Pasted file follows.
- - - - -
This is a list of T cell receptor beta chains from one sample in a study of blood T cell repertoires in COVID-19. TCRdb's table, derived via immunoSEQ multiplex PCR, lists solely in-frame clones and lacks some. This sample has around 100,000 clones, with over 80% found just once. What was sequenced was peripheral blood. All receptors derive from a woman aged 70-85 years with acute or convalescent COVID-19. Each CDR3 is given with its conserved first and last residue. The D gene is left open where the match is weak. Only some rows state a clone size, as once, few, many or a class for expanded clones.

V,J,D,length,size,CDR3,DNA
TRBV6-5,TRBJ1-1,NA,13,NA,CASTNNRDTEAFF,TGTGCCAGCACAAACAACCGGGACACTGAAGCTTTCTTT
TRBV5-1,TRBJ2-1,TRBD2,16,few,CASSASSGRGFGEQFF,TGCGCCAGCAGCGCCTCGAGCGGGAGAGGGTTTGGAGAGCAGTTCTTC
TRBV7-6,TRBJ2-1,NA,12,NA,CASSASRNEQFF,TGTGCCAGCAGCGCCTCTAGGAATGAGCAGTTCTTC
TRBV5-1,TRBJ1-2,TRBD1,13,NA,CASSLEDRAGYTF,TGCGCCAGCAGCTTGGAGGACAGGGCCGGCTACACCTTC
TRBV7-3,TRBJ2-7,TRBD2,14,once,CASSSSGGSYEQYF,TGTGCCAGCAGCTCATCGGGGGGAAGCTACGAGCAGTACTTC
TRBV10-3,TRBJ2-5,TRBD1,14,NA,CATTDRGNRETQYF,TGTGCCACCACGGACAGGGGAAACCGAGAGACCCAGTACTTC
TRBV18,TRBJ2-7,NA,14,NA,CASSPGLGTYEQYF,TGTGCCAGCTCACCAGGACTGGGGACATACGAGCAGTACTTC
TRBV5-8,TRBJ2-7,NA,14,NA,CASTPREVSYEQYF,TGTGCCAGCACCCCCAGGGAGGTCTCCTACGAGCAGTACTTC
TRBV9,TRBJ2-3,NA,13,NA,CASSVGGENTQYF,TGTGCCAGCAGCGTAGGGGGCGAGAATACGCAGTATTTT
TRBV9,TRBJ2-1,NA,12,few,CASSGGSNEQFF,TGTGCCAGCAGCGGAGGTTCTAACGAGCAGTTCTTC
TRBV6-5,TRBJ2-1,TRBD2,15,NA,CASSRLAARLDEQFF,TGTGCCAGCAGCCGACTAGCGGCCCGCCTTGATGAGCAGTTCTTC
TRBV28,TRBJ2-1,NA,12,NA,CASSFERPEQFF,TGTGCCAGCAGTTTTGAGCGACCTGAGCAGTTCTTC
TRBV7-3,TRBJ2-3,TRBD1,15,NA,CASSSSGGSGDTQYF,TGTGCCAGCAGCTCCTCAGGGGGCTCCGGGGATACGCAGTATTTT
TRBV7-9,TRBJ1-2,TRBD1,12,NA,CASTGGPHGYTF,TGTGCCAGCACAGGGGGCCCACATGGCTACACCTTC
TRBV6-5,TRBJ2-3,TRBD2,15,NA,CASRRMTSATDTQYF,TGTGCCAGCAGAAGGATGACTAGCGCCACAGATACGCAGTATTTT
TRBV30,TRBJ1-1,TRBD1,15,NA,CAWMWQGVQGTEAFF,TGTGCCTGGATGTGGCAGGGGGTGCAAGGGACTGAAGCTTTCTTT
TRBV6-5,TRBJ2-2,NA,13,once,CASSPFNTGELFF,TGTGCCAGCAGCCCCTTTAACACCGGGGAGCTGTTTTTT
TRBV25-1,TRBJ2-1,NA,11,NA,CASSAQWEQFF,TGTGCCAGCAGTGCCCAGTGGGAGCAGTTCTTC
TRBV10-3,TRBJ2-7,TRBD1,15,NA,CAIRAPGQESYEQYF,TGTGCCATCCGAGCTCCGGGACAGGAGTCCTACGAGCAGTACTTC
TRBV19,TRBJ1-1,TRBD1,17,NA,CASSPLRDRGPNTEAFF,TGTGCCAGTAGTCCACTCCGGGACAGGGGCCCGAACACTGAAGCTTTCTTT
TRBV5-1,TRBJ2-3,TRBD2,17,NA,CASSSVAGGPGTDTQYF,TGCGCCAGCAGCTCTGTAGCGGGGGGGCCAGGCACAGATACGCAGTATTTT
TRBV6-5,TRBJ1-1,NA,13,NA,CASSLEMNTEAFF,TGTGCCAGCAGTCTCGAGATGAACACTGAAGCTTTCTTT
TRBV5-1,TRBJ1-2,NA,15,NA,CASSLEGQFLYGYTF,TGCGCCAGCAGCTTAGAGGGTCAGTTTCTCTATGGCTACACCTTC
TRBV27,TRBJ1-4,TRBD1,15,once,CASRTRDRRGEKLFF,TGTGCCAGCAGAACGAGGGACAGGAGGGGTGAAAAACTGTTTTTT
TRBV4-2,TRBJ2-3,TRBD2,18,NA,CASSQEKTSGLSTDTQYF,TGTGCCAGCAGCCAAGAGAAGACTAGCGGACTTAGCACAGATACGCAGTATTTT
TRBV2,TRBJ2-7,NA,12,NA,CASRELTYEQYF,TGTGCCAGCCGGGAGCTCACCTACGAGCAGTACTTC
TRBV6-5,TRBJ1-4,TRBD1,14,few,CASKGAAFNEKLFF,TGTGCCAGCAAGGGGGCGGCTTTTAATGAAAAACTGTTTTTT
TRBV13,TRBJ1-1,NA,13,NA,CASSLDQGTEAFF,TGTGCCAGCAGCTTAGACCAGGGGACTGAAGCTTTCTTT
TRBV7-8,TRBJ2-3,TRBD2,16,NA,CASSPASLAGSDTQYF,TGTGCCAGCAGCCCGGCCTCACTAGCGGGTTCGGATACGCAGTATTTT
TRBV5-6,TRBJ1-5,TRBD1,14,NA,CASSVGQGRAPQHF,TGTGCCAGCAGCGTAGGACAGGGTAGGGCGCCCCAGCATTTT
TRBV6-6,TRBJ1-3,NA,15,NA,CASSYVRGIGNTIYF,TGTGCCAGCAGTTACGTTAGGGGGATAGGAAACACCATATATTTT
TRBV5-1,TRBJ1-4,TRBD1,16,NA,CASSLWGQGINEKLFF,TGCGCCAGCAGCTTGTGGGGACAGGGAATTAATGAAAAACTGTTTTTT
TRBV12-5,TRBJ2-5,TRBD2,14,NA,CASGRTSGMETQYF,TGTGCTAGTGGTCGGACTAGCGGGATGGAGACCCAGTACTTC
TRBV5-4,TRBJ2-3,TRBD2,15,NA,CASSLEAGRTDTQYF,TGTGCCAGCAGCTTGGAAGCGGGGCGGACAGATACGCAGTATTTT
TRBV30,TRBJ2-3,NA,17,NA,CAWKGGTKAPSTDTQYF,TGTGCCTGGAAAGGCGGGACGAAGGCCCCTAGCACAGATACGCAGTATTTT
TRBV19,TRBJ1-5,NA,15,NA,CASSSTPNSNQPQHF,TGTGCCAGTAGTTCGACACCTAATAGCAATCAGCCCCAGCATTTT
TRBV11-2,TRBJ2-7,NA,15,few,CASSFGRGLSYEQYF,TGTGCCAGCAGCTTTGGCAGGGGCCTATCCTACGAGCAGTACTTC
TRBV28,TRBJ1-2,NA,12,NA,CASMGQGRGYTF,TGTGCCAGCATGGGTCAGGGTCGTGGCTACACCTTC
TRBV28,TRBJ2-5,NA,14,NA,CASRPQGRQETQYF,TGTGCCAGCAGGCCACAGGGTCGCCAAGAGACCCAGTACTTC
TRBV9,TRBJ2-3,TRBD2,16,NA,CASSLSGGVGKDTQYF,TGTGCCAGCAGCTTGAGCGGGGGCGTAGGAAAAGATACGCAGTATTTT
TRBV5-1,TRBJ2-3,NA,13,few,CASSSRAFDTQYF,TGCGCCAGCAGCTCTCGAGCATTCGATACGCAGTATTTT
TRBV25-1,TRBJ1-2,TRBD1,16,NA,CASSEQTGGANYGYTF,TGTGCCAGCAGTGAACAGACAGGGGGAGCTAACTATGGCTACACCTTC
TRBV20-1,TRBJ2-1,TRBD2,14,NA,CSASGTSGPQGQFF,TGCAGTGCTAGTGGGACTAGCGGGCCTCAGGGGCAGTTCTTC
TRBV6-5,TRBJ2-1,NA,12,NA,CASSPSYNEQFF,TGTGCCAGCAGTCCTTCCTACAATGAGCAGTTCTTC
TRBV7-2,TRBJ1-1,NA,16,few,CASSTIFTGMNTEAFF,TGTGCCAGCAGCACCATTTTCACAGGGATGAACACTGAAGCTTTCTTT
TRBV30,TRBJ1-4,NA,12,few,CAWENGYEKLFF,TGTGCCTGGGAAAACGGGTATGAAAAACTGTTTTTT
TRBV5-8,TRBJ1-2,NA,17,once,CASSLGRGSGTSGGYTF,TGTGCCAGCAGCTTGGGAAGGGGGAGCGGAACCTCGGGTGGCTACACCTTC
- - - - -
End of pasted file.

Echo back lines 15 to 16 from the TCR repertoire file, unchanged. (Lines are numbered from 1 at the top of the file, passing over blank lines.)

TRBV7-3,TRBJ2-3,TRBD1,15,NA,CASSSSGGSGDTQYF,TGTGCCAGCAGCTCCTCAGGGGGCTCCGGGGATACGCAGTATTTT
TRBV7-9,TRBJ1-2,TRBD1,12,NA,CASTGGPHGYTF,TGTGCCAGCACAGGGGGCCCACATGGCTACACCTTC